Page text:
• The first concert series was a small 11-day festival from July 19 to July 30th. It featured a mix of several artists such as Glenn Gould, Karen Kain, William Hutt and several others. The series was held at Hamilton Place, Gage Park, Redeemer College and the Art Gallery of Hamilton. 

    Did you see the Brott Music Festival lasting 30 years when you first started?

    Boris: “I didn’t see myself lasting 30 years here [chuckles]. I had a goal to develop an orchestra using chamber musicians. At that point, we didn’t know what we were doing with any longevity. The catalyst was the idea of the National Academy Orchestra. I put together a conglomeration of experienced and young musicians which worked well. There was nothing available for retraining in the arts in Hamilton, so I called up Barbara McDougall (MP) and got an appointment. I said to look up how much [was spent] on unemployment for musicians. She came back and said ‘you’re right, we want to help you.’ She gave money from a discretionary fund to train professional musicians the practical aspects of the profession. This solidified the festival.”

    • The National Academy Orchestra is Canada’s only professional training orchestra. 

    You talked about your vision when you came up with the Festival. Has it gone the way you had hoped 30 years later?

    Boris: “Inevitably there are moments of concern; it is not one steady process. We do not program for what we don’t have the money for; we must have the resources. The financial burden is on our shoulder, not on a board of directors [and] we like it that way. Our festival this year is 9 weeks. [Ideally,] I want it to be 12 months, all year round. We have to be realistic and do what we can afford.”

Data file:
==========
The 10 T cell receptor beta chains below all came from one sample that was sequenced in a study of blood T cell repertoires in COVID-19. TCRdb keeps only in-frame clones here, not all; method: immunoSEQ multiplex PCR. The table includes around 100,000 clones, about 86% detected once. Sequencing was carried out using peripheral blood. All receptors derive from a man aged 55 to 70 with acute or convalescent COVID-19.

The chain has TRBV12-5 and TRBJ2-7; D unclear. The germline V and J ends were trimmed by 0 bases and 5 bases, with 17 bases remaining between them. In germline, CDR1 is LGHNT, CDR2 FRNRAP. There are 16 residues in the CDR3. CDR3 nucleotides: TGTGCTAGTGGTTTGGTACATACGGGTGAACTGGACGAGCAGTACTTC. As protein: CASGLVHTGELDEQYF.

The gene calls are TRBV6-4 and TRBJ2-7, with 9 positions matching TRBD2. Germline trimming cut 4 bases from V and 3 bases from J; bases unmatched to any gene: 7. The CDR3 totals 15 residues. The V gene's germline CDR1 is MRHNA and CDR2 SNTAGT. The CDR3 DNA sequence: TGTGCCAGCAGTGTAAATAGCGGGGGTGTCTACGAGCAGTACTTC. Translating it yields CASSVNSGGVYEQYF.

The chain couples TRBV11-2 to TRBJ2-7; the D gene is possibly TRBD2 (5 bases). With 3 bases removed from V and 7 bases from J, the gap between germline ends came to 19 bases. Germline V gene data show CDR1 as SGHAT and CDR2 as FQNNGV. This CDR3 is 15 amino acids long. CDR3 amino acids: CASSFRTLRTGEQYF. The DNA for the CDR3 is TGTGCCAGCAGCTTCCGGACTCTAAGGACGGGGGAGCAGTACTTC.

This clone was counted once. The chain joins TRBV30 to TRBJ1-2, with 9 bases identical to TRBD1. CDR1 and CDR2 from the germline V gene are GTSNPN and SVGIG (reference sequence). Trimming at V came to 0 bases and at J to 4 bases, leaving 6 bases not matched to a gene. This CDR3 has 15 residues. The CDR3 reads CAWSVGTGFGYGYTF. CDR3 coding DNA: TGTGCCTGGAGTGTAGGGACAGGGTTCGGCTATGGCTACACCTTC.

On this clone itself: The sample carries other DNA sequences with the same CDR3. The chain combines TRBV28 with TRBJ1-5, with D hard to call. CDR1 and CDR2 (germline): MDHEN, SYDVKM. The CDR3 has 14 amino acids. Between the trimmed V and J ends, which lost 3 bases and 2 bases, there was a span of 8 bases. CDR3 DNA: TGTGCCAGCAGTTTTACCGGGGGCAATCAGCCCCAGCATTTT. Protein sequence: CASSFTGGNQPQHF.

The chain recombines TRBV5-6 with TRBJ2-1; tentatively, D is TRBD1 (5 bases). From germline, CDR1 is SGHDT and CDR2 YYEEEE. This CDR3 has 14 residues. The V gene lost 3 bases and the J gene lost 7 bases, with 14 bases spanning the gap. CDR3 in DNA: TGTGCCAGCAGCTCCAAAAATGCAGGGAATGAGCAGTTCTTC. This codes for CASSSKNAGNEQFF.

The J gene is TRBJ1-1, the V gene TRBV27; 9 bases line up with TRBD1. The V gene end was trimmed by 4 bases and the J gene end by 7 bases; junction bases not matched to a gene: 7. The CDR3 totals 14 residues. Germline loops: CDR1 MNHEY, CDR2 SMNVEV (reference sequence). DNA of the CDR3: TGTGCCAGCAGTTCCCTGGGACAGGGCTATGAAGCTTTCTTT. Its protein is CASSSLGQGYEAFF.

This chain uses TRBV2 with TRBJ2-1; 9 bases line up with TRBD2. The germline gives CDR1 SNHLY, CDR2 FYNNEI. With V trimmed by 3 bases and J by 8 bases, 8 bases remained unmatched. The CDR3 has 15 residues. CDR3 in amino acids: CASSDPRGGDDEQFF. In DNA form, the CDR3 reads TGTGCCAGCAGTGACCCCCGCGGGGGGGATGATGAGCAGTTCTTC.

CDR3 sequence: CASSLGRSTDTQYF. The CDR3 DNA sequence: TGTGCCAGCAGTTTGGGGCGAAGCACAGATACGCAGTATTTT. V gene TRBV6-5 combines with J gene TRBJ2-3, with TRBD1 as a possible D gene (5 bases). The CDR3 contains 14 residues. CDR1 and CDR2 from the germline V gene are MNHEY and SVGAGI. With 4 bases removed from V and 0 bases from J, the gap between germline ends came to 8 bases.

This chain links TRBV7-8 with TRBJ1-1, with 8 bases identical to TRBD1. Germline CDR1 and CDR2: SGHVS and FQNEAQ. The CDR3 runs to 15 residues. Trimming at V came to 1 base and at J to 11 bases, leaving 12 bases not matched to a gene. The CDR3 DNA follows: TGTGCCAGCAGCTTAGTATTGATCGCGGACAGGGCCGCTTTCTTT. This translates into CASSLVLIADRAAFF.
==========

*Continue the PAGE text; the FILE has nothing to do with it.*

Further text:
Whenever someone sees an orchestra, they think classical music or opera. How has the Brott Music Festival challenged these preconceptions?

    Boris: “We’ve challenged this by presenting odd combinations of music and composers and given an opportunity for musicians to interact with other art forms, by inventing crazy ideas that force a collaboration of people that don’t normally work together. Whether it be: poets, cartoonists, beatboxers, rock musicians, etc., it opens the door that anything is possible and in that sense, you can create something new.”

    When the Festival started, it was 11 days and this year, it’s lasting 9 weeks. How did that happen?

    Boris: “It happened to some extent because of the National Academy Orchestra. There had to be performances and there had to be so many concerts for these young people to get real experience in the world. That drove the festival into existence; then that was met with a public that was willing to come and listen.”

    What is your favourite part of the Festival and what do you look forward to most?